Dual-fuel low temperature combustion (LTC) uses direct injection of diesel to set off a pilot flame for burning a premixed background fuel mixture that is prepared by port injection of a volatile fuel. The port injection fuel typically has a relatively lower reactivity, such as gasoline, n-butanol and ethanol. To ignite the premixed background mixture, diesel direct injections can be deployed at close to top dead center (TDC) timings for sensitive control of ignition and combustion phasing. The diesel fuel can also be injected at very early timings, such as at early or mid of compression stroke, to realize the reactivity controlled compression ignition (RCCI) combustion mode. Owing to the prolonged ignition delay, the combustion phasing is lesser coupled with the injection timing, while the charge reactivity plays a dominant role in ignition and combustion control.
2018-04-03
Technical Paper
2018-01-0262
Jeffrey T. Hwang, Seamus P. Kane, William F. Northrop
Reactivity controlled compression ignition (RCCI) using a diesel fuel alone was realized in a diesel engine using a thermally integrated reformed exhaust gas recirculation (R-EGR) reactor. Achieving RCCI requires a premixed low reactivity fuel combined with a directly injected diesel fuel. Partially reforming diesel fuel into less reactive products could potentially allow RCCI to be implemented with a single stored fuel, a practical disadvantage of traditional dual fuel operation. Though most previous research regarding on-board fuel reforming has been focused on producing significant quantities of hydrogen, this work sought to show that the reactivity of partial reforming products is sufficiently low to achieve RCCI combustion modes. In the experimental work described in this paper, a R-EGR reactor was integrated into a custom exhaust manifold on a light-duty passenger car diesel engine.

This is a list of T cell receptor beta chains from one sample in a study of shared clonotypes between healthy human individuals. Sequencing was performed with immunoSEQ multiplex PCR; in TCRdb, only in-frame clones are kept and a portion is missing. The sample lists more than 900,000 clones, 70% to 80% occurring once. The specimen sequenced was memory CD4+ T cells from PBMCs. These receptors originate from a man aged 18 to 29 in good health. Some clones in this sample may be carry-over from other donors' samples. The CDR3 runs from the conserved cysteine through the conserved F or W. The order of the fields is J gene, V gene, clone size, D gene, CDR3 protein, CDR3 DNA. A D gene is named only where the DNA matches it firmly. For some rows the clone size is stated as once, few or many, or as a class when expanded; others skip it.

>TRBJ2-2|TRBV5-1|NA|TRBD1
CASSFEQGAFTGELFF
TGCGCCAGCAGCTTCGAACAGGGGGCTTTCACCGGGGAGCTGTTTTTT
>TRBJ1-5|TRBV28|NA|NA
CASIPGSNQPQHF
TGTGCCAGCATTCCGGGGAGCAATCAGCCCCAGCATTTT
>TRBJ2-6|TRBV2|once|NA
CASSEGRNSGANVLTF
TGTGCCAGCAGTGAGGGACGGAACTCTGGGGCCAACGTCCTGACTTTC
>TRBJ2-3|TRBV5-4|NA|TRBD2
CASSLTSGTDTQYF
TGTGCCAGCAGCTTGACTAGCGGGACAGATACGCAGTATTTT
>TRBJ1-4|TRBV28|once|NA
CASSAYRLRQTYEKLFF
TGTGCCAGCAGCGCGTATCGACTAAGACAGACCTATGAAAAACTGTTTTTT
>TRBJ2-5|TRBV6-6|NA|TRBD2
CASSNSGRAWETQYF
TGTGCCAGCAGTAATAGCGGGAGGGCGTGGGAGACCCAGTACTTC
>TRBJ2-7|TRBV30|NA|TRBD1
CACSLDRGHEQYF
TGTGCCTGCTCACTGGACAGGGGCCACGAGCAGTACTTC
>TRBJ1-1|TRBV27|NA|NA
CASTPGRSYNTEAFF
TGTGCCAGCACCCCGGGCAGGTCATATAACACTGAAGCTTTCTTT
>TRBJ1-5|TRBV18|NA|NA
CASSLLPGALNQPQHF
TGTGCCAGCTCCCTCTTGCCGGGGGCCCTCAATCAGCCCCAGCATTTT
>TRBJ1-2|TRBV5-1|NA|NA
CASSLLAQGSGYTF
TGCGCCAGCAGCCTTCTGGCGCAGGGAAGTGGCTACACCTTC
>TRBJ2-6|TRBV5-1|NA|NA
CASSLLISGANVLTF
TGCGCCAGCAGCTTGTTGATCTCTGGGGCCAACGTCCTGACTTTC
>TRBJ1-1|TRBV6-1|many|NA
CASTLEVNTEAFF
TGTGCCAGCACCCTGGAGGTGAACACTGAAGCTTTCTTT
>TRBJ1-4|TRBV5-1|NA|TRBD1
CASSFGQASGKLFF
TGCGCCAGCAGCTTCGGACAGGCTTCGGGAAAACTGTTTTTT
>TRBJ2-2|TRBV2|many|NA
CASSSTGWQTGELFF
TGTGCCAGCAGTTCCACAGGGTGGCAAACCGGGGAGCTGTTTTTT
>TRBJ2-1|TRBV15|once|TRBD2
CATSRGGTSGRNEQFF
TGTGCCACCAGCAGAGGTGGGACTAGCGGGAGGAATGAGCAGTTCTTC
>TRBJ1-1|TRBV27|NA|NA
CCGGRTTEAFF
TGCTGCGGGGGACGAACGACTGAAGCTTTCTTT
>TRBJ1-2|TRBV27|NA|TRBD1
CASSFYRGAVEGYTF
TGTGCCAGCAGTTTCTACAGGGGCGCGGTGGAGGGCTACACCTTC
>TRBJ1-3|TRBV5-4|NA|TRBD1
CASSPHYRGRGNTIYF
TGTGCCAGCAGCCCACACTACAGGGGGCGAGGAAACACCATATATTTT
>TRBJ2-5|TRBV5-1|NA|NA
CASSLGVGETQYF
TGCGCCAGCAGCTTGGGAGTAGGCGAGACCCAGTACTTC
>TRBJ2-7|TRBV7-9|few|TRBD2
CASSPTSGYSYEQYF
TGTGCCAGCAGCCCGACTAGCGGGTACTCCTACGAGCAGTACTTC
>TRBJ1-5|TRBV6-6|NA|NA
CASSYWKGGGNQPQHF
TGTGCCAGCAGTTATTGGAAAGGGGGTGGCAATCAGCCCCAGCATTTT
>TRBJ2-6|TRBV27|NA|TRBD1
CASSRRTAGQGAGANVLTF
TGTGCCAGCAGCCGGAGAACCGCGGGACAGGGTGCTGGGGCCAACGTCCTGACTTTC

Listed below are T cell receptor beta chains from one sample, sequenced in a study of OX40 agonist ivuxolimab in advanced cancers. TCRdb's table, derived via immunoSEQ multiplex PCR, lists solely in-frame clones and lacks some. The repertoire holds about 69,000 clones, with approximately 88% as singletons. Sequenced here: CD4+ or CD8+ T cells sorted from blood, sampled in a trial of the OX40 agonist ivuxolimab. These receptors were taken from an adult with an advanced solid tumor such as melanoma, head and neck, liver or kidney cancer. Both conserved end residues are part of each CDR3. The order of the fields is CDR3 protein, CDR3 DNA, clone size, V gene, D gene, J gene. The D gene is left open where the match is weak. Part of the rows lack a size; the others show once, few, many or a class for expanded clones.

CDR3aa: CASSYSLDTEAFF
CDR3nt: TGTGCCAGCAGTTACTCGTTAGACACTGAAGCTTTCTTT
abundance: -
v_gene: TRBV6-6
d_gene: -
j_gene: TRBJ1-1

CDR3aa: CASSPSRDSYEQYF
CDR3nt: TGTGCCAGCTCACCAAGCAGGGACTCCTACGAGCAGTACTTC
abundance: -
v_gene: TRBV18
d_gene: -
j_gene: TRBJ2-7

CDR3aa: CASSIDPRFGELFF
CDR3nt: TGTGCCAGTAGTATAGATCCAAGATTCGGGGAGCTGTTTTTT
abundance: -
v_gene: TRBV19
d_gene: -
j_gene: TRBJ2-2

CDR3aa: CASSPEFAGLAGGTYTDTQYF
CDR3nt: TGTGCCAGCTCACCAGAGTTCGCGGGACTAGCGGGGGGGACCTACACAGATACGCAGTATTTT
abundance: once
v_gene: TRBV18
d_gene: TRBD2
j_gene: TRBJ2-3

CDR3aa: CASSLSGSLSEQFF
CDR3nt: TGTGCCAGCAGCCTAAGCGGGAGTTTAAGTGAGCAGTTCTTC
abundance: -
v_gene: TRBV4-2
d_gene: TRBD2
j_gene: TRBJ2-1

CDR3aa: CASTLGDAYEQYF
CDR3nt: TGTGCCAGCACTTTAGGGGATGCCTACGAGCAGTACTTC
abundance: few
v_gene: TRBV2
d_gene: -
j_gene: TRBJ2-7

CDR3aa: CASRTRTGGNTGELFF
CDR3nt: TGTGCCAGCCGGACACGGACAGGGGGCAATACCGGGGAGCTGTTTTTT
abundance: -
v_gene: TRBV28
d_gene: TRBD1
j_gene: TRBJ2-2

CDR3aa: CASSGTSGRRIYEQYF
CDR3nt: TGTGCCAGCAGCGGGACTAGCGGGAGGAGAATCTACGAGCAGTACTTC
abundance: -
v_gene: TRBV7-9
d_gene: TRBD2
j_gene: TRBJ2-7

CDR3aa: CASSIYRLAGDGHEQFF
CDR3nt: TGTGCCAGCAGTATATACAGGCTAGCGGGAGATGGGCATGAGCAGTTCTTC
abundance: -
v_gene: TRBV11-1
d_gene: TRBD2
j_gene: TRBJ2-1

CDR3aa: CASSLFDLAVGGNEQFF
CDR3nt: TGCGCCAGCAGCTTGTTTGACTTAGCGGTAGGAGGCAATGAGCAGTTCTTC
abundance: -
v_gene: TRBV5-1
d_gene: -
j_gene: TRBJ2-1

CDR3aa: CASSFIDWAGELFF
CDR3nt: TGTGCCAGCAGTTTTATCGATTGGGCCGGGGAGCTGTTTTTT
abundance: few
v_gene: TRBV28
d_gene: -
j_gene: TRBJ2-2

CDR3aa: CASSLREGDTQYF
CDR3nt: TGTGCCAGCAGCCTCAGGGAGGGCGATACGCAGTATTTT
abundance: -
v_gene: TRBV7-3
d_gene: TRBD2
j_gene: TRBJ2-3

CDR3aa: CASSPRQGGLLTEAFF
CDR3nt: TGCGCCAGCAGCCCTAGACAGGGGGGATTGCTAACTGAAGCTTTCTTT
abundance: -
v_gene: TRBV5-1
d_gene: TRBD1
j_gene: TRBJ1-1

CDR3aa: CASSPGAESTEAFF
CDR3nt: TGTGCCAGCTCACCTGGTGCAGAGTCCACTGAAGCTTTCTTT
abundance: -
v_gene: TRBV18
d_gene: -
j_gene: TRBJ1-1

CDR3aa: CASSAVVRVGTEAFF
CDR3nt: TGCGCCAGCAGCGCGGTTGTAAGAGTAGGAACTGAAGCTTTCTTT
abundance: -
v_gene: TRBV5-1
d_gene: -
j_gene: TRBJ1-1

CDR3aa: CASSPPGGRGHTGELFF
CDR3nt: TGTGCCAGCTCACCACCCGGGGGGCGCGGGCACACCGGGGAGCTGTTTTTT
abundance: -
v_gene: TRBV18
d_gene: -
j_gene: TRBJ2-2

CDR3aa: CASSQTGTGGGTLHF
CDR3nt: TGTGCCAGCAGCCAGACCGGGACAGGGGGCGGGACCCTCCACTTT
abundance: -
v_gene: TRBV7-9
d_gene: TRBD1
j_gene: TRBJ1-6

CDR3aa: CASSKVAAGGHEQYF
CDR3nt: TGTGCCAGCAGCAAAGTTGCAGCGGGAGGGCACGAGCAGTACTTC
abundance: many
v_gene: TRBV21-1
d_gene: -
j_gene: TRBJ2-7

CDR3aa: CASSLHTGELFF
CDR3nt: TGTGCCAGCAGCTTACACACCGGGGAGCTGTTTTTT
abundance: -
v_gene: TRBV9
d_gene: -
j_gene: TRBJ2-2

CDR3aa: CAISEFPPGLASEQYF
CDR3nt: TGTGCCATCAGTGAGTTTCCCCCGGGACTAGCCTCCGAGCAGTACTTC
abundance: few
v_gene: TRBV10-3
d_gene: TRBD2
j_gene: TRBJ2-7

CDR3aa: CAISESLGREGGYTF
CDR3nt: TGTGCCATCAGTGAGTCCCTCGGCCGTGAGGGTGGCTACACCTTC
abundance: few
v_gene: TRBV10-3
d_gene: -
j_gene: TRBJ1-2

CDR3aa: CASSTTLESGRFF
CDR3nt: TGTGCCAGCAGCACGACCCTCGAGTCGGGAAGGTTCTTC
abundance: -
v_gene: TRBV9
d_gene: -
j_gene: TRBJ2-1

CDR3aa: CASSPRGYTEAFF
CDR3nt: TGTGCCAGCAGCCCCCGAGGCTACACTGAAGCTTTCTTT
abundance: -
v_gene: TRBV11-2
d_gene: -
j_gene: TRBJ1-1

2018-04-03
Technical Paper
2018-01-0269
Arjun Prakash, Jan-Hendrik Redmann, Karl Giles, Roger Cracknell, Niall Turner, Allen A. Aradi, Andrew Lewis
Stringent regulations on fuel economy have driven major innovative changes in the internal combustion engine design. (e.g. CAFE fuel economy standards of 54.5 mpg by 2025 in the U.S) Vehicle manufacturers have implemented engine infrastructure changes such as downsizing, direct injection and turbocharging to achieve higher engine efficiencies. Fuel properties therefore, have to align with these engine changes and perform strongly to provide fuel related benefits. Fuel octane quality is a key metric that enables high fuel efficiency in an engine. Greater resistance to auto-ignition (knock) of the fuel/air mixture allows engines to be operated at a higher compression ratio for a given level of boosting of the intake charge without severely retarding the spark timing resulting in a greater torque per mass of fuel burnt. This attribute makes a high octane fuel a favorable hydrocarbon choice for modern high efficiency engines that aim for higher fuel economy.
2018-04-03
Technical Paper
2018-01-0268
Zenghui yin